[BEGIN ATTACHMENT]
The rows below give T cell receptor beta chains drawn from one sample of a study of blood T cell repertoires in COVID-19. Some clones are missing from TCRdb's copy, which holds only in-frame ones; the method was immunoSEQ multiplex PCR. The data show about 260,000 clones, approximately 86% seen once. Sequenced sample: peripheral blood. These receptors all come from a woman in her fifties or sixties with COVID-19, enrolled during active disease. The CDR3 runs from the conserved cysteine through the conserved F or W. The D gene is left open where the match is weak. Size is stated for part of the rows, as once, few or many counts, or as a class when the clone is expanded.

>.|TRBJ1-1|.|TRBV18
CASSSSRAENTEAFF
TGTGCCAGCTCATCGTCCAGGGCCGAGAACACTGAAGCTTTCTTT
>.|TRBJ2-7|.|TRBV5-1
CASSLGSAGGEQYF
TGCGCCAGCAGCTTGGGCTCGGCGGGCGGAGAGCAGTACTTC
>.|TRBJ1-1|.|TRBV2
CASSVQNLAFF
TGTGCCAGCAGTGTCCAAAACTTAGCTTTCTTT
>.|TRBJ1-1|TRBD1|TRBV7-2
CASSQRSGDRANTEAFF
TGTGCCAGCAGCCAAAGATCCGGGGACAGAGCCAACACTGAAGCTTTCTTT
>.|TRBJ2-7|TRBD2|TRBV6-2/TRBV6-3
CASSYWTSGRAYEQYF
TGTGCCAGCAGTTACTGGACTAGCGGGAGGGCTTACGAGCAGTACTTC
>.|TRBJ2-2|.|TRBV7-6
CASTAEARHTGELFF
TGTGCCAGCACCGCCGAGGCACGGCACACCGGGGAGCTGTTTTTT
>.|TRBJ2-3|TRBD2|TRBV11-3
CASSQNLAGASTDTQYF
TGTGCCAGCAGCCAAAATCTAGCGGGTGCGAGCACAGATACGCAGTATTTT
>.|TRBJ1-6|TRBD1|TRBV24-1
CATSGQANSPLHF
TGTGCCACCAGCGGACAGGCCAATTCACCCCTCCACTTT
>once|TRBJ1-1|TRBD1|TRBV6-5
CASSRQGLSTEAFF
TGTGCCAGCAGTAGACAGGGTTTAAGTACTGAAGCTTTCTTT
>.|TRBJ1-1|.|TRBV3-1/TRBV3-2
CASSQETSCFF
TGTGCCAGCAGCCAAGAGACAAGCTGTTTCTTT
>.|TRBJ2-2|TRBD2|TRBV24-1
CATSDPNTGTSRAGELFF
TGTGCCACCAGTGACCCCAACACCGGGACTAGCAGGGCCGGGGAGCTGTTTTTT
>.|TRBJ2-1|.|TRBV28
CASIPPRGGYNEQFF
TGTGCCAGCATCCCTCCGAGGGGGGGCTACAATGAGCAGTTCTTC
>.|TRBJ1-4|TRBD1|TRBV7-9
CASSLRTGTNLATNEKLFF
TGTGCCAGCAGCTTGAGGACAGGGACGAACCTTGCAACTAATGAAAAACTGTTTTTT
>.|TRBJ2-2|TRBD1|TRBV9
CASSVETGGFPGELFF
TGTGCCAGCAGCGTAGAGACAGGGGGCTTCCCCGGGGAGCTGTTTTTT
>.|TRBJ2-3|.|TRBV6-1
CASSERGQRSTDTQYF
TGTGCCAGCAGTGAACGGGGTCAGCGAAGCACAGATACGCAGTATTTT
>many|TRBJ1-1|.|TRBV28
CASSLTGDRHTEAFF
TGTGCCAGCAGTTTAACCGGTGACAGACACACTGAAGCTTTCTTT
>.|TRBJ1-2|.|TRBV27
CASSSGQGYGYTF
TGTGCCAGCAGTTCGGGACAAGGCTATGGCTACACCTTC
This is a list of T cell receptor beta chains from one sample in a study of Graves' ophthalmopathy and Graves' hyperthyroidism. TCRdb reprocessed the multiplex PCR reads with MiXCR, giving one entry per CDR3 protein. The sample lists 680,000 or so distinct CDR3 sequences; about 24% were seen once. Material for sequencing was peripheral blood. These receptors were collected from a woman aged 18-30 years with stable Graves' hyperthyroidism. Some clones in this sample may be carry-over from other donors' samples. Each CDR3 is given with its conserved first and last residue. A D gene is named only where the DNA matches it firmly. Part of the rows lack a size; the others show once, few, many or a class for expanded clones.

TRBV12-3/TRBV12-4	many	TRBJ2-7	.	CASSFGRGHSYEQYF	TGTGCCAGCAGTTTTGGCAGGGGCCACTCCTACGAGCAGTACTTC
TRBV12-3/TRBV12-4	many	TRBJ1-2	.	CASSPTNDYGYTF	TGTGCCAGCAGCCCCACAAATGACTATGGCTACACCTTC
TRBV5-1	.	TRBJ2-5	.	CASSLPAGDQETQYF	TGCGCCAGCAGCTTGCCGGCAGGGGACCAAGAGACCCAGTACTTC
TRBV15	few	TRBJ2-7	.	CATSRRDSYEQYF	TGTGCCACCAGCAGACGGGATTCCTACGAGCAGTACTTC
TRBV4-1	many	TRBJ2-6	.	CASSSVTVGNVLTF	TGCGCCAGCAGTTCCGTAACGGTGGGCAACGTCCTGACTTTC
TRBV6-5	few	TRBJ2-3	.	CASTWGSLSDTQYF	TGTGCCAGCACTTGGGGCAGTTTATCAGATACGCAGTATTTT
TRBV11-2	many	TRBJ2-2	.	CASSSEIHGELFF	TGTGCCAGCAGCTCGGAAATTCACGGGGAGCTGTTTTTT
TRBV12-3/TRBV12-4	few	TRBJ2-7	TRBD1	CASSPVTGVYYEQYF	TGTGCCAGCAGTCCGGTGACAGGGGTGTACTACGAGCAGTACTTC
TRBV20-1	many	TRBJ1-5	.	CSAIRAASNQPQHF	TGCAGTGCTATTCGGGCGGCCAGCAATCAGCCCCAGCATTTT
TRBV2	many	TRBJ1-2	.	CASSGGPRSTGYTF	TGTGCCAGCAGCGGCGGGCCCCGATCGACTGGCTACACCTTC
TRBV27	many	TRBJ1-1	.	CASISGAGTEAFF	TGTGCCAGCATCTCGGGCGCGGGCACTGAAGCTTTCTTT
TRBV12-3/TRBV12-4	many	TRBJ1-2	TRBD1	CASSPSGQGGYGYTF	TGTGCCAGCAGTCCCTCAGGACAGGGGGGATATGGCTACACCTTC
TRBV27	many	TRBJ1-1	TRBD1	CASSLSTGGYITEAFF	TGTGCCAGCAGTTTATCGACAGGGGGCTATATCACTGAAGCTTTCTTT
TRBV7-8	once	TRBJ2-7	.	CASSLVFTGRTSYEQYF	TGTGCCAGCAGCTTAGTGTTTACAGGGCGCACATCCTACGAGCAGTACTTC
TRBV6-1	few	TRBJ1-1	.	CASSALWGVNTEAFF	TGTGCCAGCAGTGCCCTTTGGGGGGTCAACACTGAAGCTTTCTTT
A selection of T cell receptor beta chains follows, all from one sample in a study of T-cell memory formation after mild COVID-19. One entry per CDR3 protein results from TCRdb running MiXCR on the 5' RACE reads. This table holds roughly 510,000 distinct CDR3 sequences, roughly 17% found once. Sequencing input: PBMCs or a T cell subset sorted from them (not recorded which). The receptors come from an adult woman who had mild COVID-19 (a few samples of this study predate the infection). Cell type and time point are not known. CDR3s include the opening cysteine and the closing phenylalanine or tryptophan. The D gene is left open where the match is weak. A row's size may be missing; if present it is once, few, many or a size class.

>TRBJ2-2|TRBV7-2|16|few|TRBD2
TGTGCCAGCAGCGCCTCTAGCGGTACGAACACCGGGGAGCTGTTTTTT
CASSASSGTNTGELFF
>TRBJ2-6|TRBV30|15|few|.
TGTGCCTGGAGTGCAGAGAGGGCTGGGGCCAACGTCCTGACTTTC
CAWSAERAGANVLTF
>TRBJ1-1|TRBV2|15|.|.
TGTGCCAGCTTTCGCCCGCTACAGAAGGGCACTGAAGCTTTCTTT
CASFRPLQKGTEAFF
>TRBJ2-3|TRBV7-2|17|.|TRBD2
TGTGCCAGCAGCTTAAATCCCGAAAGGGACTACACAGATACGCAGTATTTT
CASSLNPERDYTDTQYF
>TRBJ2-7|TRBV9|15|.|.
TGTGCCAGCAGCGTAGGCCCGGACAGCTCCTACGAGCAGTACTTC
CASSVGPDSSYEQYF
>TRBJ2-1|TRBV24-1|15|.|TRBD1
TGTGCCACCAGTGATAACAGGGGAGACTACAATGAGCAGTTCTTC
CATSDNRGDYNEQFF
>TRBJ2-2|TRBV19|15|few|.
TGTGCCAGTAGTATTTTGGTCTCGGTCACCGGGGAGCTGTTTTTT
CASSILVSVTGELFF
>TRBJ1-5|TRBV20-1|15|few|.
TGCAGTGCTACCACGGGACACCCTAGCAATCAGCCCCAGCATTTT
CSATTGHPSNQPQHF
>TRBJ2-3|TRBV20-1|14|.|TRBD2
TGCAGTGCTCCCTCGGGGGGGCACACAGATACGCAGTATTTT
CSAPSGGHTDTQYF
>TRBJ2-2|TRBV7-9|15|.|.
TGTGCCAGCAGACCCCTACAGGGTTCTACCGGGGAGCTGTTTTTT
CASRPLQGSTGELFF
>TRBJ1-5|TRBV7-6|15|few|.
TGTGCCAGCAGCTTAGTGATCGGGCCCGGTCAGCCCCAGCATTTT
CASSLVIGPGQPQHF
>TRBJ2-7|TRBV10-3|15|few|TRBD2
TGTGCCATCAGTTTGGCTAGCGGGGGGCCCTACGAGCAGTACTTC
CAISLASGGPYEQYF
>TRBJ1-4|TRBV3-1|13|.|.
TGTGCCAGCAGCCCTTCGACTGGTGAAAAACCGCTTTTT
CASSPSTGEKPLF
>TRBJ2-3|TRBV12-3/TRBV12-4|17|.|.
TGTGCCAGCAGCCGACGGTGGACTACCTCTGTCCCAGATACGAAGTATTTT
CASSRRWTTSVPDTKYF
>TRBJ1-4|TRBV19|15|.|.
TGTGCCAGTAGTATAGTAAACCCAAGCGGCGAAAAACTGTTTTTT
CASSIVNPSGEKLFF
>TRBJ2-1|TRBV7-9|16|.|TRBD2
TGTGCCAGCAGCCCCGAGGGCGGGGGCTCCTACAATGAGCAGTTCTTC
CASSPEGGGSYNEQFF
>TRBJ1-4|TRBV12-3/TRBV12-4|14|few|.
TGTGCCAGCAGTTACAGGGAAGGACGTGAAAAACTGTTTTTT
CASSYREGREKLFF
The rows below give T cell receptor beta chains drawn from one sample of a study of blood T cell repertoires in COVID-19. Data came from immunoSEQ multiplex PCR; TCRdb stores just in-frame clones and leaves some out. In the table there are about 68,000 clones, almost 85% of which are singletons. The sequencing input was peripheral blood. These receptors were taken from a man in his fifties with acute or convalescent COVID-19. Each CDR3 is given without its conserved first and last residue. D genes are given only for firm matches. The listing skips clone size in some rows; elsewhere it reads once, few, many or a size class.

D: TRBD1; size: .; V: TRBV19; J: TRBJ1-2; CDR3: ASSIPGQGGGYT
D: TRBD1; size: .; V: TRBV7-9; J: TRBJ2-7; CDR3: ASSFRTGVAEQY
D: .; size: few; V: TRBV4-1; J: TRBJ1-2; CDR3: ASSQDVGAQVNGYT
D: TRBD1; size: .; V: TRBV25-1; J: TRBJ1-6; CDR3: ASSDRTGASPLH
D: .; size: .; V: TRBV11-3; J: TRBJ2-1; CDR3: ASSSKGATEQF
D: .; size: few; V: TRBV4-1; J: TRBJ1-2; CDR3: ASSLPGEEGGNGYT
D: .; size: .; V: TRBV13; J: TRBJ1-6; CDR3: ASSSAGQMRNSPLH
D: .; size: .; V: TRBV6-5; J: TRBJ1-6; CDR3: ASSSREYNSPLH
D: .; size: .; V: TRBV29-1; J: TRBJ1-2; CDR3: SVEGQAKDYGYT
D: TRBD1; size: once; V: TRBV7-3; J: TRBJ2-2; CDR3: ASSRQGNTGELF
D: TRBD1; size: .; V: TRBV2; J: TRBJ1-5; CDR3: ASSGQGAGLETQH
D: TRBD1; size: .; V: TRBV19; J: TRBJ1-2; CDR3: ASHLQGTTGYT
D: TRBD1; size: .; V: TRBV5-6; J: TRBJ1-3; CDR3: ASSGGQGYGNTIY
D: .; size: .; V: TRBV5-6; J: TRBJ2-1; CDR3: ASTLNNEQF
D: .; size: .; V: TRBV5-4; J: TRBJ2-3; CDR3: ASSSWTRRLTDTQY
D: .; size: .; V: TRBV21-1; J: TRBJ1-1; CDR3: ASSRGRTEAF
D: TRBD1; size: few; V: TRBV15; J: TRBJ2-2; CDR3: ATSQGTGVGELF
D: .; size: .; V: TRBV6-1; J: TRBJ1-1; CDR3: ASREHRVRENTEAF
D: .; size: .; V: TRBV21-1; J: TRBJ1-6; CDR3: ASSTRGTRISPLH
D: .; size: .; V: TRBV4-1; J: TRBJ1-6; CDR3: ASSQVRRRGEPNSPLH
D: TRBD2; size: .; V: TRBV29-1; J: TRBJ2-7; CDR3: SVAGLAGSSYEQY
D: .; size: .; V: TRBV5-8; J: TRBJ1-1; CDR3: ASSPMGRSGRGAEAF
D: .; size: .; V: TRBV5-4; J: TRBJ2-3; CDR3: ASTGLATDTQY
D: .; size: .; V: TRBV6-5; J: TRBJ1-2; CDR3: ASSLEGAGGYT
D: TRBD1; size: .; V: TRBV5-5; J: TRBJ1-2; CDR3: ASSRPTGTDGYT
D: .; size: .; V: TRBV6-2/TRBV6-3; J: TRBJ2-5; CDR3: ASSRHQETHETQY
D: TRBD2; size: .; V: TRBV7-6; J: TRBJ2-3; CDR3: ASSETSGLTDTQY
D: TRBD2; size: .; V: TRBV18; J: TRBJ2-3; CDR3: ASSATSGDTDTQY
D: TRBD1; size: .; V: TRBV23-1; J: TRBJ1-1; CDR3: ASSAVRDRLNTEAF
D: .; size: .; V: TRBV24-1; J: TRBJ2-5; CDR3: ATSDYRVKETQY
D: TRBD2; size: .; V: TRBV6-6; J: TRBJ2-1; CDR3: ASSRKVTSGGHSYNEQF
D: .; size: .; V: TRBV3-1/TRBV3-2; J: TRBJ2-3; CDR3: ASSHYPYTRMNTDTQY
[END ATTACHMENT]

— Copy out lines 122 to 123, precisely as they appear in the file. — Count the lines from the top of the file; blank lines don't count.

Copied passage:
D: TRBD1; size: .; V: TRBV19; J: TRBJ1-2; CDR3: ASSIPGQGGGYT
D: TRBD1; size: .; V: TRBV7-9; J: TRBJ2-7; CDR3: ASSFRTGVAEQY